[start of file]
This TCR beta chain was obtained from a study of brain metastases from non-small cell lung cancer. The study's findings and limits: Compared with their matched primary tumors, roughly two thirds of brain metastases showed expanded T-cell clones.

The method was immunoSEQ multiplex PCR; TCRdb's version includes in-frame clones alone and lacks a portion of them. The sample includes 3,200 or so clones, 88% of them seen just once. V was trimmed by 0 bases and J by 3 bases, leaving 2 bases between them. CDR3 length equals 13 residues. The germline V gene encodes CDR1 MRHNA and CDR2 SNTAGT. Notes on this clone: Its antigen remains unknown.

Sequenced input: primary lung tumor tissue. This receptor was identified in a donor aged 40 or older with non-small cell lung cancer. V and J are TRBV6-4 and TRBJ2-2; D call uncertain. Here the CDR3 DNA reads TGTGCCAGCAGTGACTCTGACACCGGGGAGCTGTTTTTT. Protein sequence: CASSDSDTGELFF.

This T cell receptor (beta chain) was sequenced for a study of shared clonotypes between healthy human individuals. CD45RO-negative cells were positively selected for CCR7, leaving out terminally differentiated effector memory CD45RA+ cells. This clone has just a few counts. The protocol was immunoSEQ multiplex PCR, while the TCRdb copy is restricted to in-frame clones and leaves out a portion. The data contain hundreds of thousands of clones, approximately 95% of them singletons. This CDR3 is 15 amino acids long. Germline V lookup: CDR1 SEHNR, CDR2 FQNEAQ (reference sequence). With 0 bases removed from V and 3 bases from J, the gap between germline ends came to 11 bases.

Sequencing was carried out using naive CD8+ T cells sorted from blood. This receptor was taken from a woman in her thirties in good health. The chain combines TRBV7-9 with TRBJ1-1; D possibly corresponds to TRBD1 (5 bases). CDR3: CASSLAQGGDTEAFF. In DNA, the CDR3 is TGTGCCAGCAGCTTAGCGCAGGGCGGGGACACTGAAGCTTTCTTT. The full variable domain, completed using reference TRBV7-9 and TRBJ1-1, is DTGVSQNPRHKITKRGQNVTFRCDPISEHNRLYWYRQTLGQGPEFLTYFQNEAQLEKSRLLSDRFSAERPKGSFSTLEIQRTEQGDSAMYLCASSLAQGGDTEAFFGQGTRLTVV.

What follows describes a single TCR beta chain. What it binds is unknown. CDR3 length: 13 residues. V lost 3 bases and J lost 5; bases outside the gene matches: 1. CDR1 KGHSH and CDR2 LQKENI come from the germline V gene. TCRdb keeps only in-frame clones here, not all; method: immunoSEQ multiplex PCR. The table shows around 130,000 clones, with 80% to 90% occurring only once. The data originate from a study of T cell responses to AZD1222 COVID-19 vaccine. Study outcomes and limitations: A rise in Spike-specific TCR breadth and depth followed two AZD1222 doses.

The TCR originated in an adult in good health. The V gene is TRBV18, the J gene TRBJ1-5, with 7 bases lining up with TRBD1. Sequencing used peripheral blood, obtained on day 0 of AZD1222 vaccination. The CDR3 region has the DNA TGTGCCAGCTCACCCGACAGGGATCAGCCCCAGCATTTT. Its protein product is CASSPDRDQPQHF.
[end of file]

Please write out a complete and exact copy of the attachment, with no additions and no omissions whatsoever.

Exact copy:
This TCR beta chain was obtained from a study of brain metastases from non-small cell lung cancer. The study's findings and limits: Compared with their matched primary tumors, roughly two thirds of brain metastases showed expanded T-cell clones.

The method was immunoSEQ multiplex PCR; TCRdb's version includes in-frame clones alone and lacks a portion of them. The sample includes 3,200 or so clones, 88% of them seen just once. V was trimmed by 0 bases and J by 3 bases, leaving 2 bases between them. CDR3 length equals 13 residues. The germline V gene encodes CDR1 MRHNA and CDR2 SNTAGT. Notes on this clone: Its antigen remains unknown.

Sequenced input: primary lung tumor tissue. This receptor was identified in a donor aged 40 or older with non-small cell lung cancer. V and J are TRBV6-4 and TRBJ2-2; D call uncertain. Here the CDR3 DNA reads TGTGCCAGCAGTGACTCTGACACCGGGGAGCTGTTTTTT. Protein sequence: CASSDSDTGELFF.

This T cell receptor (beta chain) was sequenced for a study of shared clonotypes between healthy human individuals. CD45RO-negative cells were positively selected for CCR7, leaving out terminally differentiated effector memory CD45RA+ cells. This clone has just a few counts. The protocol was immunoSEQ multiplex PCR, while the TCRdb copy is restricted to in-frame clones and leaves out a portion. The data contain hundreds of thousands of clones, approximately 95% of them singletons. This CDR3 is 15 amino acids long. Germline V lookup: CDR1 SEHNR, CDR2 FQNEAQ (reference sequence). With 0 bases removed from V and 3 bases from J, the gap between germline ends came to 11 bases.

Sequencing was carried out using naive CD8+ T cells sorted from blood. This receptor was taken from a woman in her thirties in good health. The chain combines TRBV7-9 with TRBJ1-1; D possibly corresponds to TRBD1 (5 bases). CDR3: CASSLAQGGDTEAFF. In DNA, the CDR3 is TGTGCCAGCAGCTTAGCGCAGGGCGGGGACACTGAAGCTTTCTTT. The full variable domain, completed using reference TRBV7-9 and TRBJ1-1, is DTGVSQNPRHKITKRGQNVTFRCDPISEHNRLYWYRQTLGQGPEFLTYFQNEAQLEKSRLLSDRFSAERPKGSFSTLEIQRTEQGDSAMYLCASSLAQGGDTEAFFGQGTRLTVV.

What follows describes a single TCR beta chain. What it binds is unknown. CDR3 length: 13 residues. V lost 3 bases and J lost 5; bases outside the gene matches: 1. CDR1 KGHSH and CDR2 LQKENI come from the germline V gene. TCRdb keeps only in-frame clones here, not all; method: immunoSEQ multiplex PCR. The table shows around 130,000 clones, with 80% to 90% occurring only once. The data originate from a study of T cell responses to AZD1222 COVID-19 vaccine. Study outcomes and limitations: A rise in Spike-specific TCR breadth and depth followed two AZD1222 doses.

The TCR originated in an adult in good health. The V gene is TRBV18, the J gene TRBJ1-5, with 7 bases lining up with TRBD1. Sequencing used peripheral blood, obtained on day 0 of AZD1222 vaccination. The CDR3 region has the DNA TGTGCCAGCTCACCCGACAGGGATCAGCCCCAGCATTTT. Its protein product is CASSPDRDQPQHF.